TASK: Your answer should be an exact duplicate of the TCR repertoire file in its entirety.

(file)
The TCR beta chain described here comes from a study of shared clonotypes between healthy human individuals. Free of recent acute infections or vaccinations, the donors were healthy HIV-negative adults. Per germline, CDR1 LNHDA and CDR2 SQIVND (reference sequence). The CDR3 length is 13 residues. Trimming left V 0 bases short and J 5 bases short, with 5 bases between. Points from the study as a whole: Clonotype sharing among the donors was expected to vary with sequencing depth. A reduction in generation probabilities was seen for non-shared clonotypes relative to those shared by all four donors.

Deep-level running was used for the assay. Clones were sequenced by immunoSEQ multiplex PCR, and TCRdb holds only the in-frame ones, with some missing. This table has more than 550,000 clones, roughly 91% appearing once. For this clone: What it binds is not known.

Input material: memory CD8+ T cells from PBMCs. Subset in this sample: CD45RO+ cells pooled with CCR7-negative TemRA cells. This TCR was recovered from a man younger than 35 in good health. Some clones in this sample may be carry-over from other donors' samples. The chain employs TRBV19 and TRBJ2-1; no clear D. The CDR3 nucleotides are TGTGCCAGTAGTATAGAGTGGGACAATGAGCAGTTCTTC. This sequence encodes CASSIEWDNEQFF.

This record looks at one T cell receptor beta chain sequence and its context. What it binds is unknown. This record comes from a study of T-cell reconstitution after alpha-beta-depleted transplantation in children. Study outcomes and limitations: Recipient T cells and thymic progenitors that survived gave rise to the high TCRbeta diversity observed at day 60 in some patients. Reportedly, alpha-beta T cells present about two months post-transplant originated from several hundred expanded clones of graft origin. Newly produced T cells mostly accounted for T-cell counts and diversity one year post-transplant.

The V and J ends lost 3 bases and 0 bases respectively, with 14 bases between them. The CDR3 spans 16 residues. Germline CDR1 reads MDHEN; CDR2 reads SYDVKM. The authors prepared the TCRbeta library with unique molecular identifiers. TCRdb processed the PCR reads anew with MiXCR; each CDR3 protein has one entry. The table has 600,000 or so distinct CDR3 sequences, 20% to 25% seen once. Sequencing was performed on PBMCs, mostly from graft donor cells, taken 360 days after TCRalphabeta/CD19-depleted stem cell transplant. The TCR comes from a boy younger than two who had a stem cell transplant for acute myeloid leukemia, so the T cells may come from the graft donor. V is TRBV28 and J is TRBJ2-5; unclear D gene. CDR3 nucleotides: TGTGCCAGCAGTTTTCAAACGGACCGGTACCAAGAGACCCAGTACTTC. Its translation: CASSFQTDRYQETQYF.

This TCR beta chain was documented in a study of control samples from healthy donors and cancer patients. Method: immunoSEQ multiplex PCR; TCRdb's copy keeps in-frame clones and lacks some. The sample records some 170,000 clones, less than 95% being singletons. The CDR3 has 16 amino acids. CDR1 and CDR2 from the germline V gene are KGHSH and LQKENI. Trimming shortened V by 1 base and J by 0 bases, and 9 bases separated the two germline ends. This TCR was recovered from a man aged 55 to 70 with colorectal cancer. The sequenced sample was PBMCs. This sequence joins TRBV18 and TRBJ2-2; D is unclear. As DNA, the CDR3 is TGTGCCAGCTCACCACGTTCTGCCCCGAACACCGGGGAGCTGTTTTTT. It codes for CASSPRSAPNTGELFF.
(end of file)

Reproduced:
The TCR beta chain described here comes from a study of shared clonotypes between healthy human individuals. Free of recent acute infections or vaccinations, the donors were healthy HIV-negative adults. Per germline, CDR1 LNHDA and CDR2 SQIVND (reference sequence). The CDR3 length is 13 residues. Trimming left V 0 bases short and J 5 bases short, with 5 bases between. Points from the study as a whole: Clonotype sharing among the donors was expected to vary with sequencing depth. A reduction in generation probabilities was seen for non-shared clonotypes relative to those shared by all four donors.

Deep-level running was used for the assay. Clones were sequenced by immunoSEQ multiplex PCR, and TCRdb holds only the in-frame ones, with some missing. This table has more than 550,000 clones, roughly 91% appearing once. For this clone: What it binds is not known.

Input material: memory CD8+ T cells from PBMCs. Subset in this sample: CD45RO+ cells pooled with CCR7-negative TemRA cells. This TCR was recovered from a man younger than 35 in good health. Some clones in this sample may be carry-over from other donors' samples. The chain employs TRBV19 and TRBJ2-1; no clear D. The CDR3 nucleotides are TGTGCCAGTAGTATAGAGTGGGACAATGAGCAGTTCTTC. This sequence encodes CASSIEWDNEQFF.

This record looks at one T cell receptor beta chain sequence and its context. What it binds is unknown. This record comes from a study of T-cell reconstitution after alpha-beta-depleted transplantation in children. Study outcomes and limitations: Recipient T cells and thymic progenitors that survived gave rise to the high TCRbeta diversity observed at day 60 in some patients. Reportedly, alpha-beta T cells present about two months post-transplant originated from several hundred expanded clones of graft origin. Newly produced T cells mostly accounted for T-cell counts and diversity one year post-transplant.

The V and J ends lost 3 bases and 0 bases respectively, with 14 bases between them. The CDR3 spans 16 residues. Germline CDR1 reads MDHEN; CDR2 reads SYDVKM. The authors prepared the TCRbeta library with unique molecular identifiers. TCRdb processed the PCR reads anew with MiXCR; each CDR3 protein has one entry. The table has 600,000 or so distinct CDR3 sequences, 20% to 25% seen once. Sequencing was performed on PBMCs, mostly from graft donor cells, taken 360 days after TCRalphabeta/CD19-depleted stem cell transplant. The TCR comes from a boy younger than two who had a stem cell transplant for acute myeloid leukemia, so the T cells may come from the graft donor. V is TRBV28 and J is TRBJ2-5; unclear D gene. CDR3 nucleotides: TGTGCCAGCAGTTTTCAAACGGACCGGTACCAAGAGACCCAGTACTTC. Its translation: CASSFQTDRYQETQYF.

This TCR beta chain was documented in a study of control samples from healthy donors and cancer patients. Method: immunoSEQ multiplex PCR; TCRdb's copy keeps in-frame clones and lacks some. The sample records some 170,000 clones, less than 95% being singletons. The CDR3 has 16 amino acids. CDR1 and CDR2 from the germline V gene are KGHSH and LQKENI. Trimming shortened V by 1 base and J by 0 bases, and 9 bases separated the two germline ends. This TCR was recovered from a man aged 55 to 70 with colorectal cancer. The sequenced sample was PBMCs. This sequence joins TRBV18 and TRBJ2-2; D is unclear. As DNA, the CDR3 is TGTGCCAGCTCACCACGTTCTGCCCCGAACACCGGGGAGCTGTTTTTT. It codes for CASSPRSAPNTGELFF.